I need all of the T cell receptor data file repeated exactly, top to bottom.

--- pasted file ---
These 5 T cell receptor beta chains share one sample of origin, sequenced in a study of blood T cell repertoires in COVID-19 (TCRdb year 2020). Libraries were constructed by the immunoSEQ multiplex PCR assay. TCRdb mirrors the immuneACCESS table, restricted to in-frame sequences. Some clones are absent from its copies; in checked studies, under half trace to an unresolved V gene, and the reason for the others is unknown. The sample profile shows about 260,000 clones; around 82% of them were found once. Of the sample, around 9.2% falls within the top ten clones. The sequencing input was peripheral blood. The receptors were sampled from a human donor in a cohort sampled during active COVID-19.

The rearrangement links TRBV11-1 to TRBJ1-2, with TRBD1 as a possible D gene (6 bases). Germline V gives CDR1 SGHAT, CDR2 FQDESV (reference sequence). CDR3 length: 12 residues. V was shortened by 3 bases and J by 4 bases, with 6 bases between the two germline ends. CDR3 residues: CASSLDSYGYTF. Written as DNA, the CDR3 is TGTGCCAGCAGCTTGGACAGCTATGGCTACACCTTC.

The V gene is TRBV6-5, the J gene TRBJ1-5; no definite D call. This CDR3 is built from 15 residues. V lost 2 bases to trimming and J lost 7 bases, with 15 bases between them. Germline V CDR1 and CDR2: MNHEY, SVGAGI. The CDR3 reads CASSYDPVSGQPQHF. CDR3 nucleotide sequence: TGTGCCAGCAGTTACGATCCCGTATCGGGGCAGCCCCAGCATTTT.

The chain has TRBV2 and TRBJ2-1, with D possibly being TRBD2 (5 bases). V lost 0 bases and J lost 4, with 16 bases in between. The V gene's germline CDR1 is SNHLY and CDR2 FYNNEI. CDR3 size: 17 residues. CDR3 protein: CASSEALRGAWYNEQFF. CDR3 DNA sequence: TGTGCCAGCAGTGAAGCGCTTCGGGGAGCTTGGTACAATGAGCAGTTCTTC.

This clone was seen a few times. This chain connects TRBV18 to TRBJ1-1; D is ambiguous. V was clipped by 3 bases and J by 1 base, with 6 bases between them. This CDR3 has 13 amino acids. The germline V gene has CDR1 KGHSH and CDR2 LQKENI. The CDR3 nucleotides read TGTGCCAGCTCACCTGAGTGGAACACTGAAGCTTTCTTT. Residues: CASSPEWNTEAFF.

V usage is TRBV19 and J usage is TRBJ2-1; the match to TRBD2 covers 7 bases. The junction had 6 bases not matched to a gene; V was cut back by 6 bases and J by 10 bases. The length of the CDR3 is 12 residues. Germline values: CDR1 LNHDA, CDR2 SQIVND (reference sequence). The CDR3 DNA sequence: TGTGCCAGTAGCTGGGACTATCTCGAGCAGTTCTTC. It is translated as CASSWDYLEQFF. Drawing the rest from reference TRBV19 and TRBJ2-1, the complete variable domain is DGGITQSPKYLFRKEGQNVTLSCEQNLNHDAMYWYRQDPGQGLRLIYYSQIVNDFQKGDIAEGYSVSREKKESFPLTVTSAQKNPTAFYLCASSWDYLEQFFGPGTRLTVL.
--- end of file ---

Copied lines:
These 5 T cell receptor beta chains share one sample of origin, sequenced in a study of blood T cell repertoires in COVID-19 (TCRdb year 2020). Libraries were constructed by the immunoSEQ multiplex PCR assay. TCRdb mirrors the immuneACCESS table, restricted to in-frame sequences. Some clones are absent from its copies; in checked studies, under half trace to an unresolved V gene, and the reason for the others is unknown. The sample profile shows about 260,000 clones; around 82% of them were found once. Of the sample, around 9.2% falls within the top ten clones. The sequencing input was peripheral blood. The receptors were sampled from a human donor in a cohort sampled during active COVID-19.

The rearrangement links TRBV11-1 to TRBJ1-2, with TRBD1 as a possible D gene (6 bases). Germline V gives CDR1 SGHAT, CDR2 FQDESV (reference sequence). CDR3 length: 12 residues. V was shortened by 3 bases and J by 4 bases, with 6 bases between the two germline ends. CDR3 residues: CASSLDSYGYTF. Written as DNA, the CDR3 is TGTGCCAGCAGCTTGGACAGCTATGGCTACACCTTC.

The V gene is TRBV6-5, the J gene TRBJ1-5; no definite D call. This CDR3 is built from 15 residues. V lost 2 bases to trimming and J lost 7 bases, with 15 bases between them. Germline V CDR1 and CDR2: MNHEY, SVGAGI. The CDR3 reads CASSYDPVSGQPQHF. CDR3 nucleotide sequence: TGTGCCAGCAGTTACGATCCCGTATCGGGGCAGCCCCAGCATTTT.

The chain has TRBV2 and TRBJ2-1, with D possibly being TRBD2 (5 bases). V lost 0 bases and J lost 4, with 16 bases in between. The V gene's germline CDR1 is SNHLY and CDR2 FYNNEI. CDR3 size: 17 residues. CDR3 protein: CASSEALRGAWYNEQFF. CDR3 DNA sequence: TGTGCCAGCAGTGAAGCGCTTCGGGGAGCTTGGTACAATGAGCAGTTCTTC.

This clone was seen a few times. This chain connects TRBV18 to TRBJ1-1; D is ambiguous. V was clipped by 3 bases and J by 1 base, with 6 bases between them. This CDR3 has 13 amino acids. The germline V gene has CDR1 KGHSH and CDR2 LQKENI. The CDR3 nucleotides read TGTGCCAGCTCACCTGAGTGGAACACTGAAGCTTTCTTT. Residues: CASSPEWNTEAFF.

V usage is TRBV19 and J usage is TRBJ2-1; the match to TRBD2 covers 7 bases. The junction had 6 bases not matched to a gene; V was cut back by 6 bases and J by 10 bases. The length of the CDR3 is 12 residues. Germline values: CDR1 LNHDA, CDR2 SQIVND (reference sequence). The CDR3 DNA sequence: TGTGCCAGTAGCTGGGACTATCTCGAGCAGTTCTTC. It is translated as CASSWDYLEQFF. Drawing the rest from reference TRBV19 and TRBJ2-1, the complete variable domain is DGGITQSPKYLFRKEGQNVTLSCEQNLNHDAMYWYRQDPGQGLRLIYYSQIVNDFQKGDIAEGYSVSREKKESFPLTVTSAQKNPTAFYLCASSWDYLEQFFGPGTRLTVL.